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NBA News - Sports News | Archive February 4, 2009

 

Valley's neediest get NBA assist
As All-Star Game draws near, league is repairing homes and helping out schools

By Jahna Berry
Feb. 4, 2009


This month's NBA All-Star Game won't just be a tourism bonanza for Phoenix; it will also pour tens of thousands of dollars into helping Valley kids and poor families.

Less than two weeks before the nation's top basketball players showcase their skills at US Airways Center, the league is shining the spotlight on its compassionate side as it pitches in on several charitable projects.

The National Basketball Association's officials and players, together with other groups, already have fanned out across the Valley, rebuilding homes, starting work on a new playground and rounding up computers for schools.

NBA Cares, the philanthropic arm of the league, plans to highlight its efforts on Feb. 13 with an All-Star themed "Day of Service." Other efforts will be woven into the packed schedule of events planned from Feb. 11 to 16.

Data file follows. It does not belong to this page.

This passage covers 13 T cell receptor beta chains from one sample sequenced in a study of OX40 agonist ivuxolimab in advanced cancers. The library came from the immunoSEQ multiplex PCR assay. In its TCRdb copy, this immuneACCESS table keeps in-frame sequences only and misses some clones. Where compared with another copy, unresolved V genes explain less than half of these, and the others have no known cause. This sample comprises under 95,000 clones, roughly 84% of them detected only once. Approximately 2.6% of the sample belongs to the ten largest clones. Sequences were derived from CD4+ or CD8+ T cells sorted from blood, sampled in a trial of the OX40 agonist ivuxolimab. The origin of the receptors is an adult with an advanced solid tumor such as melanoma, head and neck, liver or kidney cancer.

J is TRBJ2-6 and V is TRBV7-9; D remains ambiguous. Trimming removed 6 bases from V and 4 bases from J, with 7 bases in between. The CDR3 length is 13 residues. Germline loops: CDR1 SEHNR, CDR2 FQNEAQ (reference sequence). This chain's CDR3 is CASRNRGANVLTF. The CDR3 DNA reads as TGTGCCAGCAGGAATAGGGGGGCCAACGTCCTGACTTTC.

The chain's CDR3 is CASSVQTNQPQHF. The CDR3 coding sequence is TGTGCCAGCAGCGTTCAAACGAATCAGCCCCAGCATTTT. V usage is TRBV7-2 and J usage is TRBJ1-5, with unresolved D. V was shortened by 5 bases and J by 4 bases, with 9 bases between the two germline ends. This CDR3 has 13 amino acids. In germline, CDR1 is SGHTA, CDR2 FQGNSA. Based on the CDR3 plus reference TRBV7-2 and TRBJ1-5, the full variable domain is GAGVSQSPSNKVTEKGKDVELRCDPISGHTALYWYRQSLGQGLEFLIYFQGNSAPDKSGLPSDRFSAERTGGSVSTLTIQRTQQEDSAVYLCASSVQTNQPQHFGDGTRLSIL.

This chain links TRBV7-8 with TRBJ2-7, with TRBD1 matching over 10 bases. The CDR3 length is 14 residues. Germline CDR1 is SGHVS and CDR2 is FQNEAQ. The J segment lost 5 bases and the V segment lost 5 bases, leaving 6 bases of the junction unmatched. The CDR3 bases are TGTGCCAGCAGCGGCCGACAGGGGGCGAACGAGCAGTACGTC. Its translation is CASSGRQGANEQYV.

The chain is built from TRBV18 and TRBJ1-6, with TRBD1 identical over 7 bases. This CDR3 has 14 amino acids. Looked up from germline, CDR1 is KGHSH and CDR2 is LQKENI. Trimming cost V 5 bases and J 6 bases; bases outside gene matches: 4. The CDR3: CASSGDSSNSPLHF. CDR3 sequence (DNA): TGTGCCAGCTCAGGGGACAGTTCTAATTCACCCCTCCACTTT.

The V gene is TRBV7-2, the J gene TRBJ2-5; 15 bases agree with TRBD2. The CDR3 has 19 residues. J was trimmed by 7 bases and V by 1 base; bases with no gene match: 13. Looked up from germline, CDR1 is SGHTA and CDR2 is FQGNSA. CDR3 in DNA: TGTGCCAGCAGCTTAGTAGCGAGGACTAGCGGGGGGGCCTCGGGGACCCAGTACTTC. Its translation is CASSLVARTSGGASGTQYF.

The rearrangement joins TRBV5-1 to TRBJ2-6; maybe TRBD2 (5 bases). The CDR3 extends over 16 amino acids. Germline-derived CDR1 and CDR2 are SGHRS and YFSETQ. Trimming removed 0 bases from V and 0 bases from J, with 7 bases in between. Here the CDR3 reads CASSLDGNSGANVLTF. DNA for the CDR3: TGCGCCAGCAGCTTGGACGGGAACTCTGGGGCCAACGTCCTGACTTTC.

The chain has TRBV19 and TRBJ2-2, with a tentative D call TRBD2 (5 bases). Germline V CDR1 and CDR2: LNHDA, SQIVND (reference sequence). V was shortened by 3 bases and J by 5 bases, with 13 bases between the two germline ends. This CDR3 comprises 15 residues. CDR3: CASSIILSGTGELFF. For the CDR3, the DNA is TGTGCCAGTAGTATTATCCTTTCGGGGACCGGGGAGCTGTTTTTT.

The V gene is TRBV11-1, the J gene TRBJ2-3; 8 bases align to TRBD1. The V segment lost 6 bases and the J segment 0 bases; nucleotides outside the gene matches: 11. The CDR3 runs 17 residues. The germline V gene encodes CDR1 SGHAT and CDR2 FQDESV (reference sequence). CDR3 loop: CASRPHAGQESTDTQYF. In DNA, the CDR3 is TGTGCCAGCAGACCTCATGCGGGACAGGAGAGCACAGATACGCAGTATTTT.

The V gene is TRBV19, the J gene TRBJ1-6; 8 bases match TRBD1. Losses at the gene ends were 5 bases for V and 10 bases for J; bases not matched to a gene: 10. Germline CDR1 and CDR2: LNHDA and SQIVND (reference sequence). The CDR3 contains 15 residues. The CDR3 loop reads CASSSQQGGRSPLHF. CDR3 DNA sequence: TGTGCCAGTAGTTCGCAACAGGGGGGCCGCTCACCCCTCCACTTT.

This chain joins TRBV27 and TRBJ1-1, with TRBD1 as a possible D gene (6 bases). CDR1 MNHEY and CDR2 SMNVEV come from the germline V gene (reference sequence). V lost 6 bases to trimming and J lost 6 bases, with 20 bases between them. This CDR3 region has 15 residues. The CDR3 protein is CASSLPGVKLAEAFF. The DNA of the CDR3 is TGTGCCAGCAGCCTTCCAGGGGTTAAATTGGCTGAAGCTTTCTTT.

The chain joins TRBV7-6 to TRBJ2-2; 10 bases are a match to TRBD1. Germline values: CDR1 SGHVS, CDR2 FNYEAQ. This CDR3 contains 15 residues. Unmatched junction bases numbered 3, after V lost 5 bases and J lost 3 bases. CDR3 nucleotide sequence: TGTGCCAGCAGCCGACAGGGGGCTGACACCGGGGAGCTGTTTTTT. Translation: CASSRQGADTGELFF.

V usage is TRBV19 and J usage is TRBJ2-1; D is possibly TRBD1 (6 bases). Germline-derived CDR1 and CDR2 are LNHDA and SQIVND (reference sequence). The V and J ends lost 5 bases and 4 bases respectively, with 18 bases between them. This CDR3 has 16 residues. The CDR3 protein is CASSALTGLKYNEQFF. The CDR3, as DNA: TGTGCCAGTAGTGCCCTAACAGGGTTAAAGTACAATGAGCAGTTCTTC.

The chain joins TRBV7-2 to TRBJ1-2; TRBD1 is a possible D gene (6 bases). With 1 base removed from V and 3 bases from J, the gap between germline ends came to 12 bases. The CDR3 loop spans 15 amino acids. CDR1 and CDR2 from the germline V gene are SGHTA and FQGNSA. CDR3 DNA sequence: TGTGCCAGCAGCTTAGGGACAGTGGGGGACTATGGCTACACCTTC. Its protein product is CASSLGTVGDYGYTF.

The Feb. 15 NBA All-Star Game and the week's festivities are expected to bring 125,000 to 150,000 fans to the Valley and a much-needed, $80 million economic boost.


Charity is a league tradition

The NBA's charity work has long been a feature of All-Star week.

At last year's game in New Orleans, the NBA launched a special yearlong effort to help that city, which was still recovering from Hurricane Katrina. More than 2,500 people pitched in, generating 40,000 volunteer hours doing everything from building homes to giving kids new hearing aids.

When the Super Bowl was played in Glendale last year, the NFL led a similar philanthropic push. Among other things, it hosted youth football clinics and a literacy campaign and rehabbed homes.

In Phoenix, the effort won't be as big but will still have a significant impact, said Jonathan Hammond, an NBA spokesman. More than 1,000 people, including All-Star players, volunteers, NBA officials and executives from league sponsors, are expected to take part in service projects.